Leapin' Lunatics,
or Things not to do for five dollars.

     In 1880, East Baltimore resident Jim Horney needed some cash. As the story goes, Horney bet a friend that he could jump off the top of the two hundred foot Shot Tower , and live to collect a whopping five dollar wager. The friend, obviously not a very good one, slapped cash on the table.

     Horney was a short, thin man who drove a horse cart for a living. Already planning how to spend his five bucks, he removed the large sun umbrella that was fastened to the front seat of his cart and climbed the tower. Reaching the top, Horney opened the umbrella, presumably stopped to consider that maybe this wasn't the safest bet he'd ever taken, then took the leap into folk history.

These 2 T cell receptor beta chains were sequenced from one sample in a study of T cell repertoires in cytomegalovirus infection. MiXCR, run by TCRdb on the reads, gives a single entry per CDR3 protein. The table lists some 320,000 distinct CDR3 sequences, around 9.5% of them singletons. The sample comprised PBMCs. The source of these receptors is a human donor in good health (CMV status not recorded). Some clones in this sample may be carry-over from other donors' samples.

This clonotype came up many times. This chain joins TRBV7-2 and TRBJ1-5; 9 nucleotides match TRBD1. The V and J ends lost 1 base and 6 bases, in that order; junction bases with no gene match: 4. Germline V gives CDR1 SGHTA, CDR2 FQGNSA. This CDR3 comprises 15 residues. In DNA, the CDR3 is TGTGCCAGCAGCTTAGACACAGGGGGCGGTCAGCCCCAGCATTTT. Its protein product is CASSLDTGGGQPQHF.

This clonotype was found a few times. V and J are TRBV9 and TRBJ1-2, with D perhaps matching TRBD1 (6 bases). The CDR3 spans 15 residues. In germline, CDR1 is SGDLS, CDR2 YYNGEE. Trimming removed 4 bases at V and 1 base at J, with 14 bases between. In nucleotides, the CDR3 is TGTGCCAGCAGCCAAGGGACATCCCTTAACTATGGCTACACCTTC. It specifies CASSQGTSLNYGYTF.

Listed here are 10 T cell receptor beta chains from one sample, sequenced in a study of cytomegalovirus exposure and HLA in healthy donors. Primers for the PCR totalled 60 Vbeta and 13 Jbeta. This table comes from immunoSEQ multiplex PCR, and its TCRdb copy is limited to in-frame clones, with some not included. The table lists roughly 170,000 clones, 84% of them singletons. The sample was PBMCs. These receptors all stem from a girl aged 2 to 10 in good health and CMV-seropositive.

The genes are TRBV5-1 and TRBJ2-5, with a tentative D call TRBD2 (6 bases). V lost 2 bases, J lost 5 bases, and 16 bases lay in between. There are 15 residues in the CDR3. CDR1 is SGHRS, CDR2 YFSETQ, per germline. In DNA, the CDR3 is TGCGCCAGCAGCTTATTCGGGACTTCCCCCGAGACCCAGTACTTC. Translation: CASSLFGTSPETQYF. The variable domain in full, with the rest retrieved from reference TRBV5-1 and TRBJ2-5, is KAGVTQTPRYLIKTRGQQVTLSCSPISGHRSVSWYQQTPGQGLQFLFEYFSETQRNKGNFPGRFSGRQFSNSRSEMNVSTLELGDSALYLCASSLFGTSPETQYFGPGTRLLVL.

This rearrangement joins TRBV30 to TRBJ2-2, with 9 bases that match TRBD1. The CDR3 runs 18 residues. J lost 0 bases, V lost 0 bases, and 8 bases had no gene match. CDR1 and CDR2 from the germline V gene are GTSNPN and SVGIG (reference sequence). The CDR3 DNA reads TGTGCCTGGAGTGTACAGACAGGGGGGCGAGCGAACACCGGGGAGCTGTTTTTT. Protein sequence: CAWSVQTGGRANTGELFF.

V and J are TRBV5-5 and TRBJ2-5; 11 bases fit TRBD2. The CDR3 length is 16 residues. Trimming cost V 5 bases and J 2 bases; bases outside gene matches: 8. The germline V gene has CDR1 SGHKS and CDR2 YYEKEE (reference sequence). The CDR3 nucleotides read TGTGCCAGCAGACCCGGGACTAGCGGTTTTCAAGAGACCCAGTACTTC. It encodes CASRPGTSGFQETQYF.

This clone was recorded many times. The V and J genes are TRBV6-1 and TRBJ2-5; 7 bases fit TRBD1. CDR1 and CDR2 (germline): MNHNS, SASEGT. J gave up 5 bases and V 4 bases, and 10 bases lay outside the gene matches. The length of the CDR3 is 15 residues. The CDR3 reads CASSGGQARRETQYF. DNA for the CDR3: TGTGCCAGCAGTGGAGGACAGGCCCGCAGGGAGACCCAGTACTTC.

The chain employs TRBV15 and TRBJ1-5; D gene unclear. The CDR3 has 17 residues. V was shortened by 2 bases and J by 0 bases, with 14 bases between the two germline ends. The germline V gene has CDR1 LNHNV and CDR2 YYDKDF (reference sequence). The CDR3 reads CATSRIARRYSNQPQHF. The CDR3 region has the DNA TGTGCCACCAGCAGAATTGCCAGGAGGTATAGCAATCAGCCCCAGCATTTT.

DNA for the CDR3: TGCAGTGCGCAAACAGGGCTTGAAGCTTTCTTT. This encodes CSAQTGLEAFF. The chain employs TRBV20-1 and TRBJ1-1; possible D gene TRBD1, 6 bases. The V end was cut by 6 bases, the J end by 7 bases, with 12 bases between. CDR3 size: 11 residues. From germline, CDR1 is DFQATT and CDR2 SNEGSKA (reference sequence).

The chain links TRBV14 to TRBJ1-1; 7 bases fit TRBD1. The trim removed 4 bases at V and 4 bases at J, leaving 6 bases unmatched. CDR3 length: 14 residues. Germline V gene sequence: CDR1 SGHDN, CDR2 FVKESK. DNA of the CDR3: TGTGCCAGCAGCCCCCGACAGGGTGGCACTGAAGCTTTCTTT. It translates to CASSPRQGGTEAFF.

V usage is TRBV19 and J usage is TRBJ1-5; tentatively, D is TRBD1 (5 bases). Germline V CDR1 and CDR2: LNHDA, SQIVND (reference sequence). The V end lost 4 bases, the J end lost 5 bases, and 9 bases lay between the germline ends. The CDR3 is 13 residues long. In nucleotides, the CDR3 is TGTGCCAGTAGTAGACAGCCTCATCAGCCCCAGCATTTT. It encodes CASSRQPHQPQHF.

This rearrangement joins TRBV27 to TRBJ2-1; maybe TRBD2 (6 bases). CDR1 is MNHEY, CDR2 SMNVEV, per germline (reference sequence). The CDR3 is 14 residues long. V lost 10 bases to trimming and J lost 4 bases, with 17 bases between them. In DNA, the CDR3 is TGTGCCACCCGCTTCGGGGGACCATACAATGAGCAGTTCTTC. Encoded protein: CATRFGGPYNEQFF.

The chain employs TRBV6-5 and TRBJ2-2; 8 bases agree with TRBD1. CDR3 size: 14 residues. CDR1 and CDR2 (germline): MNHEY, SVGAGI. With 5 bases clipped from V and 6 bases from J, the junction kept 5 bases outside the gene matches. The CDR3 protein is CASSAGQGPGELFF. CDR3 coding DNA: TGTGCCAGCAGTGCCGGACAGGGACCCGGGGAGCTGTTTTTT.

Horney fell like a sack of crabs. Somehow, though, the combination of the umbrella and his slenderness allowed him to land, shaken, but alive, on the roof of an Exeter Street house, nearly a block away.

     We could pass judgement on Jim Horney, call him a dim bulb, or question his sanity. In the end, though, Jim got the final laugh. He emerged a folk hero. While nobody seems to know if he collected on the bet, we like to assume that Jim walked away five dollars richer, though doubtlessly no wiser.

An excerpt from "Don't Eat the Devil: A Dirty Hands Guide to the Meat of Baltimore", Copyright © 1998, Snalygastr@aol.com Rob Wallace and Chris Lease"

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